Occupant evacuation or escape strategies will vary; the responsible person should be able to provide information about them. Some buildings have a policy to simultaneously evacuate when hearing an alarm, others maintain a ‘stay put’ or ‘defend in place’ policy and some adopt a vertical phased approach.
The ‘stay put’ policy, as detailed in the Local Government Association’s Fire safety in purpose-built blocks of flats may be considered appropriate, based on the levels of fire resistance for compartment walls and floors. The use of occupant evacuation or escape strategies that are based on ‘stay put’ or ‘defend in place’ policies should be kept under review throughout the incident.
When determining the evacuation strategy the following factors should be considered and reviewed to maintain the safety of occupants:
- That there is a clear passageway to all evacuation routes
- The risks to the occupants exiting along firefighting access routes
- Exposure to potential hazards
- Whether any occupants require assistance to evacuate
- If the evacuation routes are clearly marked, and are as short and direct as possible
- Whether there are enough exits and routes available for all people to evacuate
- If emergency doors open easily in the direction of evacuation
- Whether there is emergency lighting provided where needed
- If training has taken place about using the evacuation routes
- Whether a safe assembly point has been designated and communicated
Evacuation of medical facilities
Medical facilities are likely to contain patients, visitors and staff. These people will have varying levels of familiarity with their surroundings and the evacuation procedures. It is also likely that some people will be impaired by physical or mental disabilities.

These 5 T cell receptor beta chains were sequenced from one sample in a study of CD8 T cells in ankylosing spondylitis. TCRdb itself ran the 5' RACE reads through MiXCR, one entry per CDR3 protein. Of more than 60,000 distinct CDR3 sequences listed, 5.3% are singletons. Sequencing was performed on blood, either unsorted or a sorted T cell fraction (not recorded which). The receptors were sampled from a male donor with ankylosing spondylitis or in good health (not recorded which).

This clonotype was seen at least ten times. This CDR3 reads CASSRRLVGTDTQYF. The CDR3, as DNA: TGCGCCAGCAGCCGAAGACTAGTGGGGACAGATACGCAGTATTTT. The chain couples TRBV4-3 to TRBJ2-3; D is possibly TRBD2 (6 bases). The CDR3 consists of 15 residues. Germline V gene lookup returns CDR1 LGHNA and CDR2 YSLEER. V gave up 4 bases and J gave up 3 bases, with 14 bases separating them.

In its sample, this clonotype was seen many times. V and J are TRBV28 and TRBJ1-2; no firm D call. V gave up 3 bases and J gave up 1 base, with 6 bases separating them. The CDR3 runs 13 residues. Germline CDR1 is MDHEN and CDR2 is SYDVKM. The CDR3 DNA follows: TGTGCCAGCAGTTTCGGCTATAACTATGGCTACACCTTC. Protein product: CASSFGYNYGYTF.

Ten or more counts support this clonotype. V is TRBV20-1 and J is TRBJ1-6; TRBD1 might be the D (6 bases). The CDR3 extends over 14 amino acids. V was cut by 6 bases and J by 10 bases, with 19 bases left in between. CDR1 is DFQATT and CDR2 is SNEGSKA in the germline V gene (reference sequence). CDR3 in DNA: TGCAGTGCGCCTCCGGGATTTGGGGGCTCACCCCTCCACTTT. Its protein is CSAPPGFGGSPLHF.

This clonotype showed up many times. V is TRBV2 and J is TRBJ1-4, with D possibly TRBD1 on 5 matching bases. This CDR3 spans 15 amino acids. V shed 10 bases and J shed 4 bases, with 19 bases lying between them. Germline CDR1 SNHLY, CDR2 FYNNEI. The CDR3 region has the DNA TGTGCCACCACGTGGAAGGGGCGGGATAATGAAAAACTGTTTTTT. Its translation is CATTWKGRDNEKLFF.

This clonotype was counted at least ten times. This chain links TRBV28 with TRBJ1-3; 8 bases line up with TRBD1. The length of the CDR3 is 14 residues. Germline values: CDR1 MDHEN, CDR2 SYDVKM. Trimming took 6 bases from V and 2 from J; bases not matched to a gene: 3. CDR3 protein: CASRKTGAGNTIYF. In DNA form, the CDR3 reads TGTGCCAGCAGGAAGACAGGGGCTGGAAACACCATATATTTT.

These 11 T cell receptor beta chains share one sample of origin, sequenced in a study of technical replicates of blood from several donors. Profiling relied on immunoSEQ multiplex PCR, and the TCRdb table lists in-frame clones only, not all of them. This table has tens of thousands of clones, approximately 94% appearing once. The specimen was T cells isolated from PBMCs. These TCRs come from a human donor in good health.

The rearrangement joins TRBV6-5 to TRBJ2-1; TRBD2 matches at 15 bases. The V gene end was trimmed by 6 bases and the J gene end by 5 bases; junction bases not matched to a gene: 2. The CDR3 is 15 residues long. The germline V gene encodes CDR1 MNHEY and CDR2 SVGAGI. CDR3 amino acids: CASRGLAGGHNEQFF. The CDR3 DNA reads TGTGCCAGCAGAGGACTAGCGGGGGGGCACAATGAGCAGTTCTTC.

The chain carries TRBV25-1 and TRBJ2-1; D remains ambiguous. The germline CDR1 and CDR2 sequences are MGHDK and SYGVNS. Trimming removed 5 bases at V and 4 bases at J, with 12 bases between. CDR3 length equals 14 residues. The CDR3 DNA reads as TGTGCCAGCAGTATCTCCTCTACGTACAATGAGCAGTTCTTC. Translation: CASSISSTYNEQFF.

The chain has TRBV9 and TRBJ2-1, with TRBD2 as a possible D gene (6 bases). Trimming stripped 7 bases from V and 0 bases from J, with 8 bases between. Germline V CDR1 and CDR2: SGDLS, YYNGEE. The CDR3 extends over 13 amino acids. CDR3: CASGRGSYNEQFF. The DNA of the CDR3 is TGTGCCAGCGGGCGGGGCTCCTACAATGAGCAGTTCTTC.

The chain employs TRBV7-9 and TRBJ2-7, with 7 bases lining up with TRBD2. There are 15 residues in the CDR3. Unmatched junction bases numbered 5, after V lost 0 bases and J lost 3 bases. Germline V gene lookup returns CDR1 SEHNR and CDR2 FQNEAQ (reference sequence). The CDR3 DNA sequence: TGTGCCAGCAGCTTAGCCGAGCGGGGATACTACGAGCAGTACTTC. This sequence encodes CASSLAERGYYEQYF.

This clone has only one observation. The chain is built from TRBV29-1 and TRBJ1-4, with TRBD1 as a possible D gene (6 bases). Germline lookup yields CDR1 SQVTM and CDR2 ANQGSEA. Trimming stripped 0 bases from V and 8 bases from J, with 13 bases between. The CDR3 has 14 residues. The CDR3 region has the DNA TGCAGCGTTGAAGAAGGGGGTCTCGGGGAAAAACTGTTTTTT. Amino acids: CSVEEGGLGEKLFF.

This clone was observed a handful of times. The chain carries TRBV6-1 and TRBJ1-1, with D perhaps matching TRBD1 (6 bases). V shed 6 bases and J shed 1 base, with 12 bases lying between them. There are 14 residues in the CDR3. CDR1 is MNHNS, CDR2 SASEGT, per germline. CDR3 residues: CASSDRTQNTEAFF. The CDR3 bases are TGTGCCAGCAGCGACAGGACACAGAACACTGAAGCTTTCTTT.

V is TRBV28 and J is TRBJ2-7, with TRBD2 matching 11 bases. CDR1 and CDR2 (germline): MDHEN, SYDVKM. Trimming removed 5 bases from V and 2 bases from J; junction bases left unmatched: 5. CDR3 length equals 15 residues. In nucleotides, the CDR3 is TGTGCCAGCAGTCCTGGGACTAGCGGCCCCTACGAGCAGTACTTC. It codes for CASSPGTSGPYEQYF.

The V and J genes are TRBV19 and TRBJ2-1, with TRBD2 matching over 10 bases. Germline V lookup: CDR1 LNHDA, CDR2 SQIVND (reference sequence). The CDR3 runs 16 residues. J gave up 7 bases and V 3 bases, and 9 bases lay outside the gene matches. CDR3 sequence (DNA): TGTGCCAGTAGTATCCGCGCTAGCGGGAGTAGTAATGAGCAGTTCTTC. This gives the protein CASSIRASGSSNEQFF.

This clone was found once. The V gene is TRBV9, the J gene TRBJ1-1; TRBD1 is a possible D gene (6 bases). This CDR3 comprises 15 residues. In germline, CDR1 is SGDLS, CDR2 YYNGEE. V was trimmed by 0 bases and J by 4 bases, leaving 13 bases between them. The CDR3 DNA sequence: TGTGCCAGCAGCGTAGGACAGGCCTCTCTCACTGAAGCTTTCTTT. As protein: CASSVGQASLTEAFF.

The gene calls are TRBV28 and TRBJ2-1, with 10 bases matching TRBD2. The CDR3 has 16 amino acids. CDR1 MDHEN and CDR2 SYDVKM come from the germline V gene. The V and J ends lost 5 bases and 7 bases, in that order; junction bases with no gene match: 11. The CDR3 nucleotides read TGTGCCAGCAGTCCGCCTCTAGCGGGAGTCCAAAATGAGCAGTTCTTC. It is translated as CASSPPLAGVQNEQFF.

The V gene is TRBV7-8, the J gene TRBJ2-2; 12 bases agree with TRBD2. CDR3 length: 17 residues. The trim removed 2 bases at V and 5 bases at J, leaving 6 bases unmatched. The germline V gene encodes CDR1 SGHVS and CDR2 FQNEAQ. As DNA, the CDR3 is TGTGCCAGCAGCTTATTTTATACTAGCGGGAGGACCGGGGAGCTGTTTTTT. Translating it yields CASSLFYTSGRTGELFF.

Fire and rescue service personnel may be able to provide assistance to evacuate non-ambulant patients.
Medical facilities may have more than one evacuation strategy. This may include simultaneous evacuation, where people immediately go to a designated assembly point, ‘horizontal phased’ or ‘vertical phased’ evacuation.
Methods of horizontal phased evacuation are particularly useful when dealing with seriously ill or infirm people, who may require life support equipment, medical gases or strict environmental conditions for their wellbeing.
The aim should be to reduce the impact of a hazardous material on members of the public not originally involved in the incident, but who could potentially become involved as the material moves from the incident. This may be achieved by implementing an evacuation or shelter in place plan.
An assessment about which course of action is correct for protecting the public should be made by a hazardous materials adviser (HMA), and provided to the incident commander. For further information about the information that will influence this assessment see:
Hazardous materials – Safe and controlled approach: Hazardous materials
For information regarding contaminated casualties, see Hazardous materials - Controlled evacuation of contaminated casualties.